Every heard of Kristin Voorhees? As as child, young Kristin often endured severe abdominal pains, bloating and acid reflux. She also developed rashes and a swollen thyroid later in life. None of the doctors she saw could tell for sure what was wrong with her. Some said she had lactose intolerance. Some said she had irritable bowel syndrom (IBS). Her symptoms were barely tolerable with antibiotics and esomeprazole and her quality of life suffered as a result. When Kristin was at James Madison University, she was seeing seven different physicians. Then, in 2007, came a phonecall from one of the labs with her latest test results. They were pretty sure that she had celiac disease (CD).
Kristin is afflicted by a rare genetic disorder that makes her sensitive to gluten and related proteins. Consuming these proteins can trigger debilitating autoimmune reaction. What makes CD difficult to diagnose is the fact that the symptoms are highly variable. Some patients get rashes. Some are bloated after every meal. Some have acute abdominal pain. Some are confused. Some have joint pain. Some suffer from infertility and some exhibit various neurological disorders. The incidence of CD is believed to be around 1% of the general population.
After her diagnosis, Kristin Voorhees was asked to search for the list of gluten-containing foods on the internet and avoid them. She remembers feeling lost and helpless, but her symptoms disappeared almost miraculously after she started a gluten-free diet. Today, Kristin Voorhees runs an organisation called Beyond Celiac. Realising that there are many undiscovered CD sufferers out there, the organisation aims to unite with patients and partners to drive diagnosis, advance research and accelerate the discovery of new treatments and a cure. You can find their website here.
As our knowledge of CD expands, patients without CD but who exhibit symptoms like joint pain, fatigue, disorientation and numbness in the extremities after ingesting gluten-containing foods have also been identified. These patients are said to have non-celiac gluten sensitivity NCGS. For this group, avoiding gluten also produces “miraculous” results.
The Celiac Disease Foundation lists the following foods that are likely to cause symptoms in CD and NCGS patients:
7. soba noodles
23. French toast
26. soy sauce
27. cream sauces
29. potato chips
30. tortilla chips
31. salad dressings
32. French fires
33. meat substitutes
And this is only a partial list. Imagine how Kristin must have felt when she was asked to google for a list of foods to avoid. As more and more people were diagnosed with CD or NCGS, a new industry was born. Gluten-free versions of foods listed above hit the supermarket shelves. The number of Americans suffering from CD or NCGS is probably just a little over 3 million, but the “miraculous” results reported by a few individuals and sensationalised by the media resulted in a surge in interest in gluten. All of a sudden, people with symptoms similar to those of Kristin Voorhees started suspecting if they might have CD. And all it takes is a guru with fashionable theory to convince them that even without CD, they can benefit from a gluten-free diet. It is estimated that 80 million Americans without CD are fans of gluten-free products. That’s in spite of the fact that gluten-free products cost 242% more than their regular counterparts. The industry is currently worth US$7 billion.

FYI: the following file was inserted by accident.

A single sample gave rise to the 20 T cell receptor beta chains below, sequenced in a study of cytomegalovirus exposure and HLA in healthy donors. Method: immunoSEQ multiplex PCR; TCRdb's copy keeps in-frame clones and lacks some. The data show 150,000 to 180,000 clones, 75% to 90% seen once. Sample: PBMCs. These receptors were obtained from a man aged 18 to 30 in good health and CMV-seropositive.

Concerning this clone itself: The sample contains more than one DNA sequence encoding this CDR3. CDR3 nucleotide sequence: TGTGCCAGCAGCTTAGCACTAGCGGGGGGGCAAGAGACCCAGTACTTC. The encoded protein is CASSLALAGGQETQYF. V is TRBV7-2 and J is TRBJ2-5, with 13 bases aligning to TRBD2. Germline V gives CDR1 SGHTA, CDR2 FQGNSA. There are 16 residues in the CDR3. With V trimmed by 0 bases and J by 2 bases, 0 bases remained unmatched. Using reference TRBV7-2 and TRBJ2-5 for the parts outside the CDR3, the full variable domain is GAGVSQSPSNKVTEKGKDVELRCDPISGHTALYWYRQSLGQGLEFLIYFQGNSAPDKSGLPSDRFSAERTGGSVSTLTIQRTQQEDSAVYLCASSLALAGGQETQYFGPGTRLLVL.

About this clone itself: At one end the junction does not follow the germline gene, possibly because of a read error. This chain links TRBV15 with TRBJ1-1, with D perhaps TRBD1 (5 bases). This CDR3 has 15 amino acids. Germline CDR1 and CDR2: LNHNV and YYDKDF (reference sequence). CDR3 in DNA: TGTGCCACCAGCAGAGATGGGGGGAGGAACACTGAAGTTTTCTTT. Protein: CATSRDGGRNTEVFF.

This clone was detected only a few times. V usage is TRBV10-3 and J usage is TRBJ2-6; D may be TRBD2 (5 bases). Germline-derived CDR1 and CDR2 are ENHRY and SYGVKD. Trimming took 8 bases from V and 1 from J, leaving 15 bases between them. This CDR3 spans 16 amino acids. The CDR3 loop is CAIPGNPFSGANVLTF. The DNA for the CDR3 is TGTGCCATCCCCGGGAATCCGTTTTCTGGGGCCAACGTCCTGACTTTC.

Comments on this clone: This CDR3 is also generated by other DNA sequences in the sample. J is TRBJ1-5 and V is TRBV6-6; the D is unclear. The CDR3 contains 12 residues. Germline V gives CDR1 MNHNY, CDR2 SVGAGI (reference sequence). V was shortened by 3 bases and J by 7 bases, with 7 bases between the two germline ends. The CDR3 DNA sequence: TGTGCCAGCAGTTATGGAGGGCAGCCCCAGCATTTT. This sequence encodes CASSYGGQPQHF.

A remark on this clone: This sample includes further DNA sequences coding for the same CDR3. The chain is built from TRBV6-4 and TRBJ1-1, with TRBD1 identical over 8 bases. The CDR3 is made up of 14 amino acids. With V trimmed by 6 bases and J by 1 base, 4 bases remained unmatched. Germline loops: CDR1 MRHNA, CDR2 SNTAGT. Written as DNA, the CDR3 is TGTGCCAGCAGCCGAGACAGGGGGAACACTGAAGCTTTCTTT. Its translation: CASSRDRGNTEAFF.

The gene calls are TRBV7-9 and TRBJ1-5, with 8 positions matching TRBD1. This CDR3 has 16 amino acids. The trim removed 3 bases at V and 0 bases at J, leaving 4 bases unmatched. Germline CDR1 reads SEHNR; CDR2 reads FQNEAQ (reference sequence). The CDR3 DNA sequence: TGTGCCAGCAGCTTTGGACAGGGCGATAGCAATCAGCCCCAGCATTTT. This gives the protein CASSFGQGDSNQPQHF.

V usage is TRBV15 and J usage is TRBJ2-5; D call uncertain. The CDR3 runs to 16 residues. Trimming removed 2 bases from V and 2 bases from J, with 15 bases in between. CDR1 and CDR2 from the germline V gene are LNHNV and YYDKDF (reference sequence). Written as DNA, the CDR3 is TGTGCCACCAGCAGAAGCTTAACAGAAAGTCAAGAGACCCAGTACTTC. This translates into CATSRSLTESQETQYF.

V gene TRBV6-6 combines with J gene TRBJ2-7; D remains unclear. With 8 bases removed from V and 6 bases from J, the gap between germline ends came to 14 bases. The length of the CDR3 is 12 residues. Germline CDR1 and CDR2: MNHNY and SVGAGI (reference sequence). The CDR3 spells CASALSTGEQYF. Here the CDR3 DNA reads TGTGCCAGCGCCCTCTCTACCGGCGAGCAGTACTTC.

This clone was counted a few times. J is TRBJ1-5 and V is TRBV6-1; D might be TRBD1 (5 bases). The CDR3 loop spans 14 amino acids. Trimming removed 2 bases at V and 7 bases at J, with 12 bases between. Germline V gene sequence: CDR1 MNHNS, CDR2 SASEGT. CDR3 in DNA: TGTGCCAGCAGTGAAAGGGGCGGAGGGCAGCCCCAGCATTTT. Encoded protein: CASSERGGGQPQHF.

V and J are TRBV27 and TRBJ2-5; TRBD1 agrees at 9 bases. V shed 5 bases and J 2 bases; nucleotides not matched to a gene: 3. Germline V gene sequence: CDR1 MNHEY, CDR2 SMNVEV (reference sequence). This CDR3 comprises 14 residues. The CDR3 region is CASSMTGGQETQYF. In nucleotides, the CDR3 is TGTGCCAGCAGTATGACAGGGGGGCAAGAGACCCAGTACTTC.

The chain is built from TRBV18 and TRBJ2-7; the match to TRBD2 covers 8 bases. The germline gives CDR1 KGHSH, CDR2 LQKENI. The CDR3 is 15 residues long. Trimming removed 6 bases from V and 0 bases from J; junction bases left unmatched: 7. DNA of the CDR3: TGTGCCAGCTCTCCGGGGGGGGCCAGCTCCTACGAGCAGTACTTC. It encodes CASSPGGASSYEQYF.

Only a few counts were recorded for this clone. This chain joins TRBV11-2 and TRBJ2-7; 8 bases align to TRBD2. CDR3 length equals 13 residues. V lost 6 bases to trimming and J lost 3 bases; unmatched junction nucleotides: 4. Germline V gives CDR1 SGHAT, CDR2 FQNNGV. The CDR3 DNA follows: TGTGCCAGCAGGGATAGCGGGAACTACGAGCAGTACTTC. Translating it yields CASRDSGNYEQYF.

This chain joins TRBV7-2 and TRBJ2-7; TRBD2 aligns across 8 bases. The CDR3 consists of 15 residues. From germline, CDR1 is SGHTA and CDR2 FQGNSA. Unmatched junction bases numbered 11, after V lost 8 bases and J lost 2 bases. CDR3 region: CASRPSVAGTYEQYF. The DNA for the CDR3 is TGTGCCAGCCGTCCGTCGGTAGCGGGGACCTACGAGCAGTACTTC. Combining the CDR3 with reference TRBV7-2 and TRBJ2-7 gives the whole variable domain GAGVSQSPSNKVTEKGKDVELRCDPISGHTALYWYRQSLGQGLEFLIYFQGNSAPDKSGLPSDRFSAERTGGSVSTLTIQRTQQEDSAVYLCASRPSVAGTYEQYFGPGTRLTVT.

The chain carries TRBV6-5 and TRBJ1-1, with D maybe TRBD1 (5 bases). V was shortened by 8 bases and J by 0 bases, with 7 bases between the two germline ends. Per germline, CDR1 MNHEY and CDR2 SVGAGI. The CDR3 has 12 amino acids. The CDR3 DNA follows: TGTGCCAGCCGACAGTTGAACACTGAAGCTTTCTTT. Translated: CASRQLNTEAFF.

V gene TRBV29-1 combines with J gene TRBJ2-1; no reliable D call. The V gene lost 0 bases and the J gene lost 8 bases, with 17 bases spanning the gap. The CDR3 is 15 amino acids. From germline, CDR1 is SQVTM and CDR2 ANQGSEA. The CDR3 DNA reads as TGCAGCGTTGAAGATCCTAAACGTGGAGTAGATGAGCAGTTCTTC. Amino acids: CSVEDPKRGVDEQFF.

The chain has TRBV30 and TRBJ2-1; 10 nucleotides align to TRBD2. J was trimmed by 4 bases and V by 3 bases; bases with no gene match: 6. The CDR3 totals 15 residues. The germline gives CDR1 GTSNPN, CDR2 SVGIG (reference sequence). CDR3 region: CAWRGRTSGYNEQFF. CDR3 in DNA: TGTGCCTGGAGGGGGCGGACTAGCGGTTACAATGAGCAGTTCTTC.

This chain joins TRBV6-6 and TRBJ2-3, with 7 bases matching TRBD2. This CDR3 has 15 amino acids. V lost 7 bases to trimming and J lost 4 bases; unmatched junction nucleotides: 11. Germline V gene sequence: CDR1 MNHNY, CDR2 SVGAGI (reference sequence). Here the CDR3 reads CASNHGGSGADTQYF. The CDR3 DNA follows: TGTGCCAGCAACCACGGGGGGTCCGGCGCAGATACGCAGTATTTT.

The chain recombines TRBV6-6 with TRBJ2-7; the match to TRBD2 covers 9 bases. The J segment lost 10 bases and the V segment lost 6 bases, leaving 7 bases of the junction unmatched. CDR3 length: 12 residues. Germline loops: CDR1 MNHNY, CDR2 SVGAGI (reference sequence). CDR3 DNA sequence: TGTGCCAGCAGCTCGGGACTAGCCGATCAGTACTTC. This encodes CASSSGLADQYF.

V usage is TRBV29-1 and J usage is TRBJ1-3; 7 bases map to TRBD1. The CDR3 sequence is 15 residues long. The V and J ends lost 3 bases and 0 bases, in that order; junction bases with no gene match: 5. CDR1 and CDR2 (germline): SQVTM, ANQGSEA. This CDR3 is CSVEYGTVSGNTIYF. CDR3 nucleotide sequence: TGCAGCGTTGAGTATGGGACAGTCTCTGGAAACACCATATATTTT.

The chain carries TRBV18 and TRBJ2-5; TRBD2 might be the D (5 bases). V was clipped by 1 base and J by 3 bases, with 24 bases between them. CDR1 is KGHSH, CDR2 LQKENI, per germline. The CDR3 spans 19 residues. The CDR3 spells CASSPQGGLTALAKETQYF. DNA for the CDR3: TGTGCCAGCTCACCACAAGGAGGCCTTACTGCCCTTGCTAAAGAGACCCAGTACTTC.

To explain this curious trend, we need to take a look at two gluten crusaders who first launched the war against gluten. They are Dr William Davis (cardiologist) and Dr David Perlmutter (neurologist). The two doctors supported each other’s claims. They insisted that every time you eat bread or drink beer (nothing to do with the alcohol but the gluten) you are poisoning yourself. With impressive credentials, they threw around terms like leptin and gliadin in their books and lectures, drawing huge crowds of frightened Americans.
Interestingly, the two doctors are not running busy medical practices. Dr Perlmutter used to sell a nutritional supplement called Empowering Brain Formula. Yep, it was touted as a product that improves your brain function and it cost $73.95 a bottle. I believe it’s no longer available for if it works, people may stop buying Dr Perlmutter’s books or attending his lectures. Dr Davis is also not much of a clinician himself. He runs a membership wellness website with a monthly subscription of $9.95. The site sells fish oil and a home blood test kit. While these products are not very successful, Dr Davis’ book Wheat Belly became a New York Times bestseller within a month of publication in 2011. He refers to modern wheat as “Frankenwheat”. Reliable critics and his peers have pointed out the numerous flaws and false accusations in his book, but his concepts still attract a huge following.